I'm pretty sure that most Labs won't snarl at children or be aggressive in any way, but I'm also pretty sure that if you play too rough with them they might try to play rough with your toddler, which is not something that you'd like. So one advice is to try to be calm and relaxed when you're near the child and don't stimulate the dog too much (throwing the ball, playing tug, making her jump and so on) and always be ready to jump in.

Other than that, enjoy your Lab and hopefully you'll share wonderful stories and amazing pictures with us :)
 
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Apart from the toddler playing rough with the puppy, I think more so for us, its the puppy playing rough with the toddler! Flynn is always very excited to see my 3 year old granddaughter who comes to me 3 days a week and I have to watch him like a hawk while he is still learning she isnt a toy to be jumped all over and her hair is a particular joy of his! I have found a very useful trick, is to give Flynn a toy to carry. Even Phoebe knows whilst Flynn has a toy in his mouth he can't nibble her!!!

Marley was already passed the bitey stage when Phoebe arrived in the world and was her very best friend. We lost him so young in May and Phoebe still can't understand why he cant come back from the angels now they have made him better. Because of this I was very unsure about having a puppy, but we are getting through it and Im hoping once again Phoebe will have a 'best friend' in her life, who can grow up with her :)
 

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I was in a similar situation with my pup and young grandson who I have 5 days a week while mum and dad are at work. Staying calm around the pup not encouraging rough play. Using a playpen, crate, and safety gates and never leaving them together unsupervised is all I can suggest. It's hard work, especially finding time to dedicate to training the pup. My grandson has just gone 3 and pup is 20 months, life is easier now they both know the rules. I was lucky that my pup was fairly quiet and quick to train and my grandson was used to our older dog.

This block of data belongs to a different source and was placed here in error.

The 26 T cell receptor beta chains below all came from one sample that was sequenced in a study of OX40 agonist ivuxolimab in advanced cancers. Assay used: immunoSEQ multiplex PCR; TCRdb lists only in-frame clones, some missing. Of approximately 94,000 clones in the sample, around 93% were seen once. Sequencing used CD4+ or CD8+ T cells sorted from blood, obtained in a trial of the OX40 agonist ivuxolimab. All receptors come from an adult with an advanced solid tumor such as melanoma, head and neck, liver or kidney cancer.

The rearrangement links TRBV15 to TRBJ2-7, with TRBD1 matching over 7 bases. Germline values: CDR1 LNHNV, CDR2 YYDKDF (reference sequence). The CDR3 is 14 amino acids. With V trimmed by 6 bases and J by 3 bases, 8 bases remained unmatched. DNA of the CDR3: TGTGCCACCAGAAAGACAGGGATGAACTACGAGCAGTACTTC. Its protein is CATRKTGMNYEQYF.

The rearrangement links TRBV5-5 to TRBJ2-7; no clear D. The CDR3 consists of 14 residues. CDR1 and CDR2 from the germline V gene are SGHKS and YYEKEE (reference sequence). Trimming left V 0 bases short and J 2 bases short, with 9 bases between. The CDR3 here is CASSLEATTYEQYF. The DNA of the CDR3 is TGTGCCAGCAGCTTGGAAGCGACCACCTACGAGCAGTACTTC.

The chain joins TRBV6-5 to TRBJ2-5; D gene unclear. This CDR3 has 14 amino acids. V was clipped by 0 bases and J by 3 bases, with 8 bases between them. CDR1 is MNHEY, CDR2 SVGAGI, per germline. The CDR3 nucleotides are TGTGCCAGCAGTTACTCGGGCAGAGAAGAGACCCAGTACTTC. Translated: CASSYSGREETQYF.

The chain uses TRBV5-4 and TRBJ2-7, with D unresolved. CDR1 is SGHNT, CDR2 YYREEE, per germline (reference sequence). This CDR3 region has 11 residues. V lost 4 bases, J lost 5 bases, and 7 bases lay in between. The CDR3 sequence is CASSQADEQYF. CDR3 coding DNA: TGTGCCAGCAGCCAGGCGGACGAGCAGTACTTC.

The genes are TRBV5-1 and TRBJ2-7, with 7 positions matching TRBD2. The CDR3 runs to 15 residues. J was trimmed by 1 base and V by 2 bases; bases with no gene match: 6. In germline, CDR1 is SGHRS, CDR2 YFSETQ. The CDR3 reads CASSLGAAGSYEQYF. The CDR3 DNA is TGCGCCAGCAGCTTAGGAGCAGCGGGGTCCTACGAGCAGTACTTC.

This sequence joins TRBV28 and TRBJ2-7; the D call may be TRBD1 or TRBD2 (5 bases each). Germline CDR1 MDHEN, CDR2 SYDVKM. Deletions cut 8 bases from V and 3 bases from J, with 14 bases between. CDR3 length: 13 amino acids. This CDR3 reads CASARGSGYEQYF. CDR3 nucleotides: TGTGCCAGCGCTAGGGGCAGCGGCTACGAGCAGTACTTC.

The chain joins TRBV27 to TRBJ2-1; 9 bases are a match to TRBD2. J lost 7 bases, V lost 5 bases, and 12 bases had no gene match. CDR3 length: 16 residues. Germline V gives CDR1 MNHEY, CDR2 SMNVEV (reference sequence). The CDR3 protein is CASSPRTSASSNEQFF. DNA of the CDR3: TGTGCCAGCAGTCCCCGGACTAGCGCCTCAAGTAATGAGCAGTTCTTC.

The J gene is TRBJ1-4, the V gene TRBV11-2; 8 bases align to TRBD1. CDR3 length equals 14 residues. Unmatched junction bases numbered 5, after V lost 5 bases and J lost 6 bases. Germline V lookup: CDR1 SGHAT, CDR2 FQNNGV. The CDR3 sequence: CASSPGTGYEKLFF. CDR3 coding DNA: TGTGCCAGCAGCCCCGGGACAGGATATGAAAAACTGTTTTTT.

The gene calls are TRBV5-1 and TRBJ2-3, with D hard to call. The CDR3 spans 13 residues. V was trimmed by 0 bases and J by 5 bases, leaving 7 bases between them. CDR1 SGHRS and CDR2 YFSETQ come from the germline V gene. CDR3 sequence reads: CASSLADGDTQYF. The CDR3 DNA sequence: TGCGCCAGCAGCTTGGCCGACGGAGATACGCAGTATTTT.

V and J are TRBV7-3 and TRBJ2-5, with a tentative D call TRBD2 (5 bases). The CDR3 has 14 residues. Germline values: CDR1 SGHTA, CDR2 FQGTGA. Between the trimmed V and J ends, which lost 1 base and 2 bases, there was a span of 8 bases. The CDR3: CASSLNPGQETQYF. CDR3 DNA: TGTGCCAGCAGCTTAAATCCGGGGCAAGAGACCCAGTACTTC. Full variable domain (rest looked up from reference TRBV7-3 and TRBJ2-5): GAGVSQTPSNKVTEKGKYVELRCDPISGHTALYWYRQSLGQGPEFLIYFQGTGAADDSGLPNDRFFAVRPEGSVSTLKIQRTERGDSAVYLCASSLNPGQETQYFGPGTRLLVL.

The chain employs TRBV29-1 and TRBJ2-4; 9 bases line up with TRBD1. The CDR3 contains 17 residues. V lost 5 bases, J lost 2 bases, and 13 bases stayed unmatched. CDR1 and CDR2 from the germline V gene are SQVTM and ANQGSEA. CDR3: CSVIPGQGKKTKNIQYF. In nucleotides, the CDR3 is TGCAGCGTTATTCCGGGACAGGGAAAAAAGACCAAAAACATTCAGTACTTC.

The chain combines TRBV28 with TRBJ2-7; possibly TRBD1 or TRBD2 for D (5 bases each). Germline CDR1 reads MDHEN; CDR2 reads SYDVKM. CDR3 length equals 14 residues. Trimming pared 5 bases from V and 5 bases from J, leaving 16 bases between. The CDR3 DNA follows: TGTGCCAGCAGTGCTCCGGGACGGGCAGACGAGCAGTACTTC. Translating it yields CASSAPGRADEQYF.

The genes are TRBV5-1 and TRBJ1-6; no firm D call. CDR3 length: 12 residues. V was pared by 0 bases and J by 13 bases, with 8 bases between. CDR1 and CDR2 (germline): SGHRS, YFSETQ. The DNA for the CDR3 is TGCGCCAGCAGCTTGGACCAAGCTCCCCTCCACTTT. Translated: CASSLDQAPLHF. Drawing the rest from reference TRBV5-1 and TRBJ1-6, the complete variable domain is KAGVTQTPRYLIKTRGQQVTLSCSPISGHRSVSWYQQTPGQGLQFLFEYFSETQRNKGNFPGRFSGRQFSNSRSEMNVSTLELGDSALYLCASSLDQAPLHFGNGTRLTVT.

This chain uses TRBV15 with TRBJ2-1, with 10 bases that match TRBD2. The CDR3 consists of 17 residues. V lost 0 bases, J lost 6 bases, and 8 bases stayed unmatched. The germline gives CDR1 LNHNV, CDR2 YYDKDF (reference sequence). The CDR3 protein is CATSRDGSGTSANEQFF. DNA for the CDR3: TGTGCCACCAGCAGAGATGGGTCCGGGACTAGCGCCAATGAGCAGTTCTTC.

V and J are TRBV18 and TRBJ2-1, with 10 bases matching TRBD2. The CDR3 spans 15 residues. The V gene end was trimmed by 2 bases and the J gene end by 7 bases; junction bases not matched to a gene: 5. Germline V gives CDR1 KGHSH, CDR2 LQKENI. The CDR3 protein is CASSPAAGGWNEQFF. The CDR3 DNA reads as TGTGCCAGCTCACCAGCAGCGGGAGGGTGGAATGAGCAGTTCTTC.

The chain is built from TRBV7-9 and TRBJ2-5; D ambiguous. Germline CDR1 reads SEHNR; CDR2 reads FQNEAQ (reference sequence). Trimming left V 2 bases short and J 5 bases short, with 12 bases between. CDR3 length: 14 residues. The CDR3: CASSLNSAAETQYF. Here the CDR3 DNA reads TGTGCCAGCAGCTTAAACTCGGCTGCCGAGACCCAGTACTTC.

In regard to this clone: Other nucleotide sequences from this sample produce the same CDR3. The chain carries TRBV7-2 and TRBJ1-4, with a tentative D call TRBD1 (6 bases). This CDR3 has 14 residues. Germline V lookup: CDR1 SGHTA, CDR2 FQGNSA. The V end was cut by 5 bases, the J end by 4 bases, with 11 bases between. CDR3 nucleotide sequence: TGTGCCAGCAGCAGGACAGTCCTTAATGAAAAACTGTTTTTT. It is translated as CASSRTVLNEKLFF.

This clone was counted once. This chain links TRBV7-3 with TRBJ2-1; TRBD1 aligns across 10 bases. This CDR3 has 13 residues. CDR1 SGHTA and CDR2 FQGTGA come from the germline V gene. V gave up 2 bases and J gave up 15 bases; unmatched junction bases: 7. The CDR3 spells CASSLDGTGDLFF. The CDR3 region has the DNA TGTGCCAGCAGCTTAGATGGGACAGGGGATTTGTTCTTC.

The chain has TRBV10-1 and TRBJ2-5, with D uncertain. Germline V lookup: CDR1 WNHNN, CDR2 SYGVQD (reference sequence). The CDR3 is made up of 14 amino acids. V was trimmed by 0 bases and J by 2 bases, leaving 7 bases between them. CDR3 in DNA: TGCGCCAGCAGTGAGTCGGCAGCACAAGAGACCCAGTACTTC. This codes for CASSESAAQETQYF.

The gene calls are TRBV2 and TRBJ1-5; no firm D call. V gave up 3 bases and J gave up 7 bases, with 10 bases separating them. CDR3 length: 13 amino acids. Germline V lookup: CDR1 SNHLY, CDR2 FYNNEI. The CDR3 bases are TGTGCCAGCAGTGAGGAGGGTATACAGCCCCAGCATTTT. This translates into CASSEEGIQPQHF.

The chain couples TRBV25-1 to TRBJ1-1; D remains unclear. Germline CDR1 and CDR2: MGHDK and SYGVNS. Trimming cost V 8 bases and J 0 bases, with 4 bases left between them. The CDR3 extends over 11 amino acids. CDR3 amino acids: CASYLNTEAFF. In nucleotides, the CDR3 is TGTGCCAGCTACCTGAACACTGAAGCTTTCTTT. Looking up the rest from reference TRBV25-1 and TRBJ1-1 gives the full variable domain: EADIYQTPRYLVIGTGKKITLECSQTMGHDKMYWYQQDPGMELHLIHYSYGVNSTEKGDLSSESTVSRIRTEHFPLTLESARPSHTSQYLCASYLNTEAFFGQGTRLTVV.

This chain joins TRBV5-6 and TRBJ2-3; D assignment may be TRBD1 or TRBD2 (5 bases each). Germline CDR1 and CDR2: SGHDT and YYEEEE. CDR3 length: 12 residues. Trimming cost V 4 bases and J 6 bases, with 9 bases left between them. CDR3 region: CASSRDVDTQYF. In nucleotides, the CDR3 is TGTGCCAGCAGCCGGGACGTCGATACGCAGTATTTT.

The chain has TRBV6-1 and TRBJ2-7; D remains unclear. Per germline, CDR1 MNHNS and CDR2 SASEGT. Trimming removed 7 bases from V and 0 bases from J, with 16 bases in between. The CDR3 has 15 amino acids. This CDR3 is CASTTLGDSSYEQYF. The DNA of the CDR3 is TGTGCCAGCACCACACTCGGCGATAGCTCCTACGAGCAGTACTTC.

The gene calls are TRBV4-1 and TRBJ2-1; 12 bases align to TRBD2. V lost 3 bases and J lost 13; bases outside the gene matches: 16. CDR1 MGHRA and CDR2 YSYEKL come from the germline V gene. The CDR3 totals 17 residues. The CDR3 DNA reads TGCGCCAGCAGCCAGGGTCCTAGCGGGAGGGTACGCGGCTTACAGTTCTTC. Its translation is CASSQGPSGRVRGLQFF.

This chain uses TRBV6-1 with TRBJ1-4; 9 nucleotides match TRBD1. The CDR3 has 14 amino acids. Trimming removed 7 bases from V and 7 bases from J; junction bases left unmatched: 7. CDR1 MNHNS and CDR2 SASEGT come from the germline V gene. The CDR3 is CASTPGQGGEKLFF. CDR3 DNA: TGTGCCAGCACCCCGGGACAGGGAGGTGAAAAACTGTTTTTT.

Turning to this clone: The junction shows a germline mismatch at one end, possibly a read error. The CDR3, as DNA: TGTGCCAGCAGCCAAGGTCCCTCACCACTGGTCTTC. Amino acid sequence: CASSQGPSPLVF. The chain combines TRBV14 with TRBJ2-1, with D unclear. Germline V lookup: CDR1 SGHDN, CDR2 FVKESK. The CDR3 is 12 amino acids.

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I think you can make it work if you want it to and are prepared. The first year may have it's ups and downs. A large crate for the puppy and a playpen for your toddler will help. Over time they will both learn respect for each other ensure that they both get special time with you. There will be knocks and nips and tears and toys with no stuffing left inside them, but there can be a lot of joy too.

You may want the help of a dog walker from time to time as the pup gets older and needs a good run around to tire him out.
 

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I definitely agree with the above opinions. I have kept my dogs and children together peacefully over the years, simply by being extremely vigilant and aware of who is where at all times, training the pups from day one what is expected and accepted, and teaching the children before the dog even comes home how I expect it to be treated/managed. I've got a fair few animals, and have taught my kids respect for them all, which has worked out very well for us. Even at two, my middle child knew what I meant when I told her to 'play nice' and 'be kind' with our dogs. There will always be times when they forget or just play too rough, but that is where it is our jobs as parents and responsible dog owners to be right there to put a stop to it before it can potentially escalate. I never, EVER leave the younger kids with the animals if I am not right there, and use gates around the house where necessary to ensure safety to the best of my ability.

Enjoy your new dog!